Duck perks up any meal

poultry: Almost no-fuss meat easy and quick to cook

For The Associated PressOctober 3, 2012 

Duck is one of my favorite foods. No matter how you make it — roasted, braised, the legs confitted, the wings fried, the breasts grilled like a steak — it’s just plain scrumptious.

I’m a particular fan of whole slow-roasted duck, a recipe I’ve been perfecting since I was a restaurant chef. But that’s hardly a dish to dash off most weeknights, so I save it for special occasions. Duck breasts, however, are a very different story; we probably eat them for dinner once a week at home.

Why? There’s the simplicity. They’re so delicious by themselves, they require almost no dressing up. There’s the health aspects. Eaten without the skin, duck breasts are as lean as white meat chicken or turkey. They also contain more iron per serving than most other poultry, and even some cuts of beef. And duck breasts are as easy to cook as steak and can be prepared in 15-20 minutes.

Duck often is sauced with fruit. People long ago realized the acid in fruit acts as a great counterbalance to the richness of the duck. A classic of French cuisine, canard a l’orange (duck with orange sauce) employs bitter oranges, which are not readily available in this country.

For this recipe, I added orange slices to the juice in the sauce. The white pith in the peel provides a bitter edge. Sherry wine vinegar and Dijon mustard offset the sweetness of the orange juice.

One whole duck breast — two halves — can feed two to three people. (Each breast weighs from 1 to 11/4 pounds.) Cooking it is so simple that my teenage son learned how to do it. After it is cooked, while it rests, the duck will give off a delicious liquid that you can either add to the sauce, as in this recipe, or pour over the plain sliced duck breast, if you don’t make a sauce.

I recommend cooking breasts with the skin still on, which guarantees better flavor and prevents the breasts from drying out. If you want to avoid the extra fat, just remove the skin before serving. The fat is in the skin, not in the duck meat.

By the way, here’s something counterintuitive but true — duck fat has properties similar to olive oil, with a good combination of poly- and monounsaturated fats. Duck contains some saturated fat as well, so you don’t want to go duck-fat wild. But it’s so flavorful that a little goes a long way. You might want to scoop up the duck fat generated by the making of this recipe and pop it into the freezer for future use. It will perk up your vegetables, potatoes in particular, in ways you never imagined.

Duck Breasts L’Orange 2 whole Peking duck breasts, (4 halves, about 2- to 2-1/2 pounds total)

Kosher salt and ground black pepper

1 medium shallot, minced (about 1/4 cup)

1-1/2 tablespoons sherry vinegar

3 small oranges

1 cup low-sodium chicken broth

1/2 teaspoon cornstarch dissolved in 2 teaspoons water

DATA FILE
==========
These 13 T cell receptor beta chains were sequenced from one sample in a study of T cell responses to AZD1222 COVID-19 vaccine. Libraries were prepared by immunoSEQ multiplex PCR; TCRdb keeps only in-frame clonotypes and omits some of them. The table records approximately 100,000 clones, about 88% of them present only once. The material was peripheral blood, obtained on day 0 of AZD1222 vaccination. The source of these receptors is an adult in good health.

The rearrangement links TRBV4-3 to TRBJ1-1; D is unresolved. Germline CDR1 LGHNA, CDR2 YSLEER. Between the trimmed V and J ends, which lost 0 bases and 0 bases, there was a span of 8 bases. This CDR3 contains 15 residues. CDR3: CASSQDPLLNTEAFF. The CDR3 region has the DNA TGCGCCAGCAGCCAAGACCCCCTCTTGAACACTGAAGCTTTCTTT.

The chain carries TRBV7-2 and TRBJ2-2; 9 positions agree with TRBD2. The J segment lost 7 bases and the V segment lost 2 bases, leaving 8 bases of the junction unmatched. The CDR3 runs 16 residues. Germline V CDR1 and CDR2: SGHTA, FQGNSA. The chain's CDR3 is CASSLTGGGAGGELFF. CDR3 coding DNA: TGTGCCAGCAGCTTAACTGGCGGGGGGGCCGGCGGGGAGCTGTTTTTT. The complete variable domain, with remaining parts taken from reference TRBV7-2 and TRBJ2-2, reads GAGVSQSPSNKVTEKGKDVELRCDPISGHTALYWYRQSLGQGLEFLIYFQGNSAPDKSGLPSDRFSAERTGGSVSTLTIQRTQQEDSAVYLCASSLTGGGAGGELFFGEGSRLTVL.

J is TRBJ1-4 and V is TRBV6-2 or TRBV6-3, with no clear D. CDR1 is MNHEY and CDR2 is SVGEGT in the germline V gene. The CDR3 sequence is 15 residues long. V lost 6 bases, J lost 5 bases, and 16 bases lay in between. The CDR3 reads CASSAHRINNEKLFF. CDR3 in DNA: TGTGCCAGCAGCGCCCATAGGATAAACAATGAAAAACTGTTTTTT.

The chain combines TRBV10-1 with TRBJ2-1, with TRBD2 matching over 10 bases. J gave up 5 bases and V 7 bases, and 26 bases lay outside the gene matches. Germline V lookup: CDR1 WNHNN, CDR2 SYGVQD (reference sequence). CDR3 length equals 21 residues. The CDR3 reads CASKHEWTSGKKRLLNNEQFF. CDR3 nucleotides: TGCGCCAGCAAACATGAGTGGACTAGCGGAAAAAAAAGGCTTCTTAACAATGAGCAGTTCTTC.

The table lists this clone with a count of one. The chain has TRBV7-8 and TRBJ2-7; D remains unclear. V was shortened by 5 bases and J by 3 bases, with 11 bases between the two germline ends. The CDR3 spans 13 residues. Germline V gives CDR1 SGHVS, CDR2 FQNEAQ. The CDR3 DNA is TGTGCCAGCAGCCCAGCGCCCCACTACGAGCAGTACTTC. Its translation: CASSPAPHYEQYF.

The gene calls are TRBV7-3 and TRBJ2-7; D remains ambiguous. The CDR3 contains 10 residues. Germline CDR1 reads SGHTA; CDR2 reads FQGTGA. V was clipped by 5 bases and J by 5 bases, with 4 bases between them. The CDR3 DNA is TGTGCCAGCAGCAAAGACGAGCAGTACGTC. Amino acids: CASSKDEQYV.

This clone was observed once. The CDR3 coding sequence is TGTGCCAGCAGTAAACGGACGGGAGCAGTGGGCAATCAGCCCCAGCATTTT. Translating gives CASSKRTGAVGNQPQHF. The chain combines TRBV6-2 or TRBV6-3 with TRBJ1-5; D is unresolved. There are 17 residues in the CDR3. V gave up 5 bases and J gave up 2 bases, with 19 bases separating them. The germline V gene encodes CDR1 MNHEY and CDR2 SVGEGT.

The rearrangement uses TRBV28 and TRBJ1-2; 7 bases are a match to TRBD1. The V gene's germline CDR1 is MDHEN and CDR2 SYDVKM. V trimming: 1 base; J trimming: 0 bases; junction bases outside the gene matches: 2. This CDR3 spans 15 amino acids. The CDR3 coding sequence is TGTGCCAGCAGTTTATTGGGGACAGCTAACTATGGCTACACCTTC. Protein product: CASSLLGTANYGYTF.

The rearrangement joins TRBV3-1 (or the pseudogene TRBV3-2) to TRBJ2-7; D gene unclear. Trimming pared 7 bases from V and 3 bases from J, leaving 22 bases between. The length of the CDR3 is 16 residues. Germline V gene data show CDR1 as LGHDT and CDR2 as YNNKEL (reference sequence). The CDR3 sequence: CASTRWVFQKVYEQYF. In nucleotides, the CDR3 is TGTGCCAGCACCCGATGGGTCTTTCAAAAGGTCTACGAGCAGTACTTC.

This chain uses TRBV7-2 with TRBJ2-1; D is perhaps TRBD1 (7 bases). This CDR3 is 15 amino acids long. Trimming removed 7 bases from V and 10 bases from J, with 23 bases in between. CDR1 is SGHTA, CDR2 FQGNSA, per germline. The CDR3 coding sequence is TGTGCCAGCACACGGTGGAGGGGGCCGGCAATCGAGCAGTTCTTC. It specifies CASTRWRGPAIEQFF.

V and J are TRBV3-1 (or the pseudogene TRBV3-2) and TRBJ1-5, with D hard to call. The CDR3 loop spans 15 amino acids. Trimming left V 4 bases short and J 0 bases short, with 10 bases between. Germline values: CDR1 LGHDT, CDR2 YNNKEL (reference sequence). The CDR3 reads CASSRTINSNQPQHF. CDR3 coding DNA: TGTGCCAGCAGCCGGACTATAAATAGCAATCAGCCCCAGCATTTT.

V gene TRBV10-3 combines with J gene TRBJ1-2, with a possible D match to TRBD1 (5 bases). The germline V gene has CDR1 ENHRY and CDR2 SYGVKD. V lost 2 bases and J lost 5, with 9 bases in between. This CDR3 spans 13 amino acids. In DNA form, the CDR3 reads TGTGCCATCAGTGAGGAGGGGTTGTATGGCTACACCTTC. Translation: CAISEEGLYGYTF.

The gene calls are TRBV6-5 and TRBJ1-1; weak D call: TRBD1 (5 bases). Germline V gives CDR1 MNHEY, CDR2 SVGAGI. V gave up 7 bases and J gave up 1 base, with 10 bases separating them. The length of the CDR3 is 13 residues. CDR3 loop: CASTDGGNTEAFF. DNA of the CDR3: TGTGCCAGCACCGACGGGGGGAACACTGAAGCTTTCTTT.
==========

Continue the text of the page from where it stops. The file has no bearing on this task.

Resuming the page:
2 teaspoons Dijon mustard

Chopped fresh chives, to garnish

Using a very sharp knife, lightly score the skin on each duck breast half in a crisscross pattern. Sprinkle them lightly on all sides with salt and pepper.

Heat a large skillet over medium-high until hot. Reduce the heat to medium and place the duck breasts, skin-side down, in the skillet. Cook for 10 minutes, or until the skin looks very crispy. Do not pour off the fat, the liquid fat in the pan helps to render out the fat in the skin.

When the duck skin is crisp, transfer the breasts to a plate. Pour off all but 2 teaspoons of the fat from the pan (reserve it for another use, such as sauteing vegetables). Return the duck to the skillet, skin-side up, and cook for another 3 to 5 minutes for medium-rare. Transfer the duck to a clean plate, skin-side up. Cover it loosely with foil and let it rest while you make the sauce.

Juice 2-1/2 of the oranges (you need about 1/2 cup of juice). Thinly slice the remaining half.

Without cleaning the skillet, return it to medium heat and add the shallots. Saute until they are golden, 2 to 3 minutes. Add the orange juice and simmer until reduced by half. Add the sherry vinegar and simmer 2 minutes. Add the chicken broth and the orange slices and simmer until slightly syrupy, or reduced by about 1/3.

Whisk the cornstarch mixture to make sure the cornstarch is dissolved, then whisk it into the sauce. Simmer, whisking for 1 minute. Add the mustard and any juices that have collected in the plate the ducks breasts are on. Season with salt and pepper.

Remove and discard the skin from the duck, if desired (separating it by slicing off the skin with a paring knife). Thinly slice the duck and arrange on 6 plates. Spoon some of the sauce with the orange slices over each portion, then sprinkle with chives.

Nutrition information per serving: 450 calories, 70 calories from fat (16 percent of total calories), 8 g fat (2 g saturated, 0 g trans fats), 430 mg cholesterol, 6 g carbohydrate, 0 g fiber, 4 g sugar, 84 g protein, 530 mg sodium.

Start to finish: 40 minutes (15 minutes active) Servings: 6

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